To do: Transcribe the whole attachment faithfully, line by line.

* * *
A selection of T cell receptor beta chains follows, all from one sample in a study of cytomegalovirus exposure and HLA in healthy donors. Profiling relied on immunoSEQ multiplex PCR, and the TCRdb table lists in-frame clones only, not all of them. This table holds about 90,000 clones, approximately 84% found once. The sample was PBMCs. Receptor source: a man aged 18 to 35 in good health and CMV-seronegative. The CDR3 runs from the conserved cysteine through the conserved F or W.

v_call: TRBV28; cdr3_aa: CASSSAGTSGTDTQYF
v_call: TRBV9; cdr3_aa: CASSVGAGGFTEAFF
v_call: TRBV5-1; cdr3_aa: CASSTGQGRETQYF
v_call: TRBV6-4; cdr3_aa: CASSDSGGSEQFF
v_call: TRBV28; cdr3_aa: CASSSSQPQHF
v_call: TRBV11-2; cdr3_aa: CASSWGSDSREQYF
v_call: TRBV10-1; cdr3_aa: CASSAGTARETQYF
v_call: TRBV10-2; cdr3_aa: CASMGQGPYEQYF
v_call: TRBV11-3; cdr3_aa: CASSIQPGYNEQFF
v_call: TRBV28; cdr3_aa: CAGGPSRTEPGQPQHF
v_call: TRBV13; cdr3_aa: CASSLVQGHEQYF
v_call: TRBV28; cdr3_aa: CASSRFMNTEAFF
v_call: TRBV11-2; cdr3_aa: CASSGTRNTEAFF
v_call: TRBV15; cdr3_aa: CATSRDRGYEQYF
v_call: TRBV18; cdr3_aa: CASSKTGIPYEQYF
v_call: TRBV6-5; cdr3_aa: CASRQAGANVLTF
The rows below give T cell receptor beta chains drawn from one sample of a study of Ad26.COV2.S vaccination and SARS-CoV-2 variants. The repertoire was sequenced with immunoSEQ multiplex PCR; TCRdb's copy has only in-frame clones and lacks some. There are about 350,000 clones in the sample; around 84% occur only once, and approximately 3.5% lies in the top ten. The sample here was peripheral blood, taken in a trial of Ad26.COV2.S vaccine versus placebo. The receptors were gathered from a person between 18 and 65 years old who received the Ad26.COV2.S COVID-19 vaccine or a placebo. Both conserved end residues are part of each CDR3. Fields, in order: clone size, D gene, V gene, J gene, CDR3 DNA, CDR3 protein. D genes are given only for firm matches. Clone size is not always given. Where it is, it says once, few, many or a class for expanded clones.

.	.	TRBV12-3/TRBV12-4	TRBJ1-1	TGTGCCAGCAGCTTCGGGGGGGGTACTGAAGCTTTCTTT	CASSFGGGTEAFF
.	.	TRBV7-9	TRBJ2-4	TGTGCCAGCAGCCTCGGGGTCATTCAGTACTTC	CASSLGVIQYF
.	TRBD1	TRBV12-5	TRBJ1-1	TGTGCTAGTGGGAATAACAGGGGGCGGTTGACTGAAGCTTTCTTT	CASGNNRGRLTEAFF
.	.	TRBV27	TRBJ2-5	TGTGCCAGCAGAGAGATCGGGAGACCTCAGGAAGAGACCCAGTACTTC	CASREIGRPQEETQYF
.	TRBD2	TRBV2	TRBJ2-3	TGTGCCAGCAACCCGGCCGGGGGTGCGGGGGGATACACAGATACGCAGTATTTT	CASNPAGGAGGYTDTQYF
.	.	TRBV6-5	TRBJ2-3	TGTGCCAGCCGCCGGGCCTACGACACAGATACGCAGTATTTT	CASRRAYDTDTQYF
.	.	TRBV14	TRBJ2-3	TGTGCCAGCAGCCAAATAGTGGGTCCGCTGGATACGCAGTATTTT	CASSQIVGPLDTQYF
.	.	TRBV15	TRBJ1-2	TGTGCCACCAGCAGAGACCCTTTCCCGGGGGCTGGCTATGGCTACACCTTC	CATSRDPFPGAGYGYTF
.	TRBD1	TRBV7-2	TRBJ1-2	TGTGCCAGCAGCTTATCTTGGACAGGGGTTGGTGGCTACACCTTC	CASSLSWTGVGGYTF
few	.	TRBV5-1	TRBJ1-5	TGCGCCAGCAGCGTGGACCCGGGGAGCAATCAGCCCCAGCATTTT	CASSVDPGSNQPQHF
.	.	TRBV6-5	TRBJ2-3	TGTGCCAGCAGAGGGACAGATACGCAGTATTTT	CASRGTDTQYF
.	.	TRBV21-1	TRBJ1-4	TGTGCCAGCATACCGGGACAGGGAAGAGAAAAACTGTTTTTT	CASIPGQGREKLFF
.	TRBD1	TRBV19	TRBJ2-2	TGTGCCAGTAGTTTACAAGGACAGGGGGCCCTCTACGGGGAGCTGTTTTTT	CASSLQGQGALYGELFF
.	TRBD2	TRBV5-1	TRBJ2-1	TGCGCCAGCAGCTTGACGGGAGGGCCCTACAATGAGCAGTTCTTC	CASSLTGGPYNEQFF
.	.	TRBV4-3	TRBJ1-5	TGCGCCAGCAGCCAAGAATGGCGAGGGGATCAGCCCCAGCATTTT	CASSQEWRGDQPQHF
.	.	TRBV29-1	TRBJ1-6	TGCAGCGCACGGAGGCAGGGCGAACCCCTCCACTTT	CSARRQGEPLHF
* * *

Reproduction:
A selection of T cell receptor beta chains follows, all from one sample in a study of cytomegalovirus exposure and HLA in healthy donors. Profiling relied on immunoSEQ multiplex PCR, and the TCRdb table lists in-frame clones only, not all of them. This table holds about 90,000 clones, approximately 84% found once. The sample was PBMCs. Receptor source: a man aged 18 to 35 in good health and CMV-seronegative. The CDR3 runs from the conserved cysteine through the conserved F or W.

v_call: TRBV28; cdr3_aa: CASSSAGTSGTDTQYF
v_call: TRBV9; cdr3_aa: CASSVGAGGFTEAFF
v_call: TRBV5-1; cdr3_aa: CASSTGQGRETQYF
v_call: TRBV6-4; cdr3_aa: CASSDSGGSEQFF
v_call: TRBV28; cdr3_aa: CASSSSQPQHF
v_call: TRBV11-2; cdr3_aa: CASSWGSDSREQYF
v_call: TRBV10-1; cdr3_aa: CASSAGTARETQYF
v_call: TRBV10-2; cdr3_aa: CASMGQGPYEQYF
v_call: TRBV11-3; cdr3_aa: CASSIQPGYNEQFF
v_call: TRBV28; cdr3_aa: CAGGPSRTEPGQPQHF
v_call: TRBV13; cdr3_aa: CASSLVQGHEQYF
v_call: TRBV28; cdr3_aa: CASSRFMNTEAFF
v_call: TRBV11-2; cdr3_aa: CASSGTRNTEAFF
v_call: TRBV15; cdr3_aa: CATSRDRGYEQYF
v_call: TRBV18; cdr3_aa: CASSKTGIPYEQYF
v_call: TRBV6-5; cdr3_aa: CASRQAGANVLTF
The rows below give T cell receptor beta chains drawn from one sample of a study of Ad26.COV2.S vaccination and SARS-CoV-2 variants. The repertoire was sequenced with immunoSEQ multiplex PCR; TCRdb's copy has only in-frame clones and lacks some. There are about 350,000 clones in the sample; around 84% occur only once, and approximately 3.5% lies in the top ten. The sample here was peripheral blood, taken in a trial of Ad26.COV2.S vaccine versus placebo. The receptors were gathered from a person between 18 and 65 years old who received the Ad26.COV2.S COVID-19 vaccine or a placebo. Both conserved end residues are part of each CDR3. Fields, in order: clone size, D gene, V gene, J gene, CDR3 DNA, CDR3 protein. D genes are given only for firm matches. Clone size is not always given. Where it is, it says once, few, many or a class for expanded clones.

.	.	TRBV12-3/TRBV12-4	TRBJ1-1	TGTGCCAGCAGCTTCGGGGGGGGTACTGAAGCTTTCTTT	CASSFGGGTEAFF
.	.	TRBV7-9	TRBJ2-4	TGTGCCAGCAGCCTCGGGGTCATTCAGTACTTC	CASSLGVIQYF
.	TRBD1	TRBV12-5	TRBJ1-1	TGTGCTAGTGGGAATAACAGGGGGCGGTTGACTGAAGCTTTCTTT	CASGNNRGRLTEAFF
.	.	TRBV27	TRBJ2-5	TGTGCCAGCAGAGAGATCGGGAGACCTCAGGAAGAGACCCAGTACTTC	CASREIGRPQEETQYF
.	TRBD2	TRBV2	TRBJ2-3	TGTGCCAGCAACCCGGCCGGGGGTGCGGGGGGATACACAGATACGCAGTATTTT	CASNPAGGAGGYTDTQYF
.	.	TRBV6-5	TRBJ2-3	TGTGCCAGCCGCCGGGCCTACGACACAGATACGCAGTATTTT	CASRRAYDTDTQYF
.	.	TRBV14	TRBJ2-3	TGTGCCAGCAGCCAAATAGTGGGTCCGCTGGATACGCAGTATTTT	CASSQIVGPLDTQYF
.	.	TRBV15	TRBJ1-2	TGTGCCACCAGCAGAGACCCTTTCCCGGGGGCTGGCTATGGCTACACCTTC	CATSRDPFPGAGYGYTF
.	TRBD1	TRBV7-2	TRBJ1-2	TGTGCCAGCAGCTTATCTTGGACAGGGGTTGGTGGCTACACCTTC	CASSLSWTGVGGYTF
few	.	TRBV5-1	TRBJ1-5	TGCGCCAGCAGCGTGGACCCGGGGAGCAATCAGCCCCAGCATTTT	CASSVDPGSNQPQHF
.	.	TRBV6-5	TRBJ2-3	TGTGCCAGCAGAGGGACAGATACGCAGTATTTT	CASRGTDTQYF
.	.	TRBV21-1	TRBJ1-4	TGTGCCAGCATACCGGGACAGGGAAGAGAAAAACTGTTTTTT	CASIPGQGREKLFF
.	TRBD1	TRBV19	TRBJ2-2	TGTGCCAGTAGTTTACAAGGACAGGGGGCCCTCTACGGGGAGCTGTTTTTT	CASSLQGQGALYGELFF
.	TRBD2	TRBV5-1	TRBJ2-1	TGCGCCAGCAGCTTGACGGGAGGGCCCTACAATGAGCAGTTCTTC	CASSLTGGPYNEQFF
.	.	TRBV4-3	TRBJ1-5	TGCGCCAGCAGCCAAGAATGGCGAGGGGATCAGCCCCAGCATTTT	CASSQEWRGDQPQHF
.	.	TRBV29-1	TRBJ1-6	TGCAGCGCACGGAGGCAGGGCGAACCCCTCCACTTT	CSARRQGEPLHF